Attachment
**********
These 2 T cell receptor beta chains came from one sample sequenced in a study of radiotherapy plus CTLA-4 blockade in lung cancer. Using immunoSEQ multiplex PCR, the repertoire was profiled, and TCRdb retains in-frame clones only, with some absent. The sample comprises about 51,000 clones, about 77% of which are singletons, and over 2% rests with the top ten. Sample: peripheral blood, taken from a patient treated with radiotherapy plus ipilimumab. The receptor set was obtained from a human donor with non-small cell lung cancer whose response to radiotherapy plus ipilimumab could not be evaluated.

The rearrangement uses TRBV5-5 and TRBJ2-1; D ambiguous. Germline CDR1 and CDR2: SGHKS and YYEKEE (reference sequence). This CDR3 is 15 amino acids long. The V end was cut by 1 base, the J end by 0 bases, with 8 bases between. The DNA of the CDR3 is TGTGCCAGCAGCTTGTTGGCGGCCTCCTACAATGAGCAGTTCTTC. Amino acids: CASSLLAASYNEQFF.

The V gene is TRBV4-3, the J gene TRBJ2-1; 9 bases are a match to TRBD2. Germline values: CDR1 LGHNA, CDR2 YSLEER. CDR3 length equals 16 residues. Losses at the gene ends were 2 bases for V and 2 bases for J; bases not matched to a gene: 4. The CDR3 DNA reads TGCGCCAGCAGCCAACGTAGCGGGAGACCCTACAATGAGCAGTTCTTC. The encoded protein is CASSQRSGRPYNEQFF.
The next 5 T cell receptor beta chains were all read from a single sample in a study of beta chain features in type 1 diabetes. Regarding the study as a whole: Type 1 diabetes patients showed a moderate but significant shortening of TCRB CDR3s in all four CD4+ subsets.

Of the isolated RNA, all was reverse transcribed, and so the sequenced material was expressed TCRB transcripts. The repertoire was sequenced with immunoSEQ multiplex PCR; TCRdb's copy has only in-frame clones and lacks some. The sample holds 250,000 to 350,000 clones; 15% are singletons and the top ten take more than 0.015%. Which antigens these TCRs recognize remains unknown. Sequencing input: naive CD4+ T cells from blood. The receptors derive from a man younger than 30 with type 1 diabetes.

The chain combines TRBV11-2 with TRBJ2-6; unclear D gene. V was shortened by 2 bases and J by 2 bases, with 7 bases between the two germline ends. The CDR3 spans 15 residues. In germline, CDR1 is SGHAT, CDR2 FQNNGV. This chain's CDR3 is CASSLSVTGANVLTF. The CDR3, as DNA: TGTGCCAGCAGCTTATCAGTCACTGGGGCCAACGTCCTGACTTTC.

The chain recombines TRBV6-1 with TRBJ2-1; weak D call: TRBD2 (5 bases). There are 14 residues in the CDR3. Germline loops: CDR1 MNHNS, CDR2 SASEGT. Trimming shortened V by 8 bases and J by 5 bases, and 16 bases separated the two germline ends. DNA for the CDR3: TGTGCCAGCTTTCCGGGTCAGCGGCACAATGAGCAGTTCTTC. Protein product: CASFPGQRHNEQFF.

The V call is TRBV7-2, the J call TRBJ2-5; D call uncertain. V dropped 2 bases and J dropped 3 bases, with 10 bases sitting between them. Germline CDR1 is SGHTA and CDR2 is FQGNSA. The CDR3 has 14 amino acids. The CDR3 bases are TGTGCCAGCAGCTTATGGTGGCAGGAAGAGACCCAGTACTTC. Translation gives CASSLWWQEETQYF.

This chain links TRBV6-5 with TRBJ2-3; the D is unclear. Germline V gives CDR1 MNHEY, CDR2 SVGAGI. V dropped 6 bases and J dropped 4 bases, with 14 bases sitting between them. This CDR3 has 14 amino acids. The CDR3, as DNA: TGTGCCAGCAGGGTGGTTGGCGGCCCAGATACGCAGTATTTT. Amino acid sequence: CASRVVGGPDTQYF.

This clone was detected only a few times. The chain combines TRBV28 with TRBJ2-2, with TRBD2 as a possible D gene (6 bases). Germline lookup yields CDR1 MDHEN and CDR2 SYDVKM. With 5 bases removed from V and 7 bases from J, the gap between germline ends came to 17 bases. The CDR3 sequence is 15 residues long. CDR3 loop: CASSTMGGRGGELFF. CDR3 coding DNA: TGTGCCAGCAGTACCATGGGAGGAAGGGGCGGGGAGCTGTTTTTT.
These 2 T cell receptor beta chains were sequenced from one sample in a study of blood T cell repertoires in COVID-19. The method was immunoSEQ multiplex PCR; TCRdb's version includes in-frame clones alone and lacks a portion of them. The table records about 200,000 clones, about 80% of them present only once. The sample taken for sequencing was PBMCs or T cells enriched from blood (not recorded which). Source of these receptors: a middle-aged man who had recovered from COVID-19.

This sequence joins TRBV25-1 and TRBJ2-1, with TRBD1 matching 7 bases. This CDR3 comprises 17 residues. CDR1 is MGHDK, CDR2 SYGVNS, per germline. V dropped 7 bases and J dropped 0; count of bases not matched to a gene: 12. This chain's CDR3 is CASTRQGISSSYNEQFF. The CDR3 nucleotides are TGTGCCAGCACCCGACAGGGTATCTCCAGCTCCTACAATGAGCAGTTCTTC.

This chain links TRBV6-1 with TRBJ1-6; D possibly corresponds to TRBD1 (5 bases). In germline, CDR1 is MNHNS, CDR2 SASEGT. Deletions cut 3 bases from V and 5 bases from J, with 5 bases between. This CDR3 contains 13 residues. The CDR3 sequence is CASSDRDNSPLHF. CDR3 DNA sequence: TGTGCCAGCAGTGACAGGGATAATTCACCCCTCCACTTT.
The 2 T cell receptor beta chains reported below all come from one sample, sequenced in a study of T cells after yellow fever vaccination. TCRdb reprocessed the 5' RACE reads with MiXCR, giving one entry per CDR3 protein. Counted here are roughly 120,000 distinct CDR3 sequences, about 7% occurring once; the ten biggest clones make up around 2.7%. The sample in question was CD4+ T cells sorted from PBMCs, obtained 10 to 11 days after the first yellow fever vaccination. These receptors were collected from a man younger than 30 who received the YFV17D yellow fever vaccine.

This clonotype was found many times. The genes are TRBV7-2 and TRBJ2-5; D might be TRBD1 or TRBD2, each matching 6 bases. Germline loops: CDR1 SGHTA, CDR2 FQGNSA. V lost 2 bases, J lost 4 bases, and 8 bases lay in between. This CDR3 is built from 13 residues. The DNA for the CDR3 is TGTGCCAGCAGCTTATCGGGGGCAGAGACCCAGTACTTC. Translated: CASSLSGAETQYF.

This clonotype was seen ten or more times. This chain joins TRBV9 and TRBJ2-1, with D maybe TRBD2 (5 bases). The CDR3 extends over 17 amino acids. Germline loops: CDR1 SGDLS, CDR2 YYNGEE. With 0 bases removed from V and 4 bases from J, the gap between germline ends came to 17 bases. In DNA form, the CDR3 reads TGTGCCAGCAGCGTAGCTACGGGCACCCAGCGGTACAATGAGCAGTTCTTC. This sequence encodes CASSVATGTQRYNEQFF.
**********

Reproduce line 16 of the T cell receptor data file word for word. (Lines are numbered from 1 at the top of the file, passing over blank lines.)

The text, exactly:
This clonotype was seen ten or more times. This chain joins TRBV9 and TRBJ2-1, with D maybe TRBD2 (5 bases). The CDR3 extends over 17 amino acids. Germline loops: CDR1 SGDLS, CDR2 YYNGEE. With 0 bases removed from V and 4 bases from J, the gap between germline ends came to 17 bases. In DNA form, the CDR3 reads TGTGCCAGCAGCGTAGCTACGGGCACCCAGCGGTACAATGAGCAGTTCTTC. This sequence encodes CASSVATGTQRYNEQFF.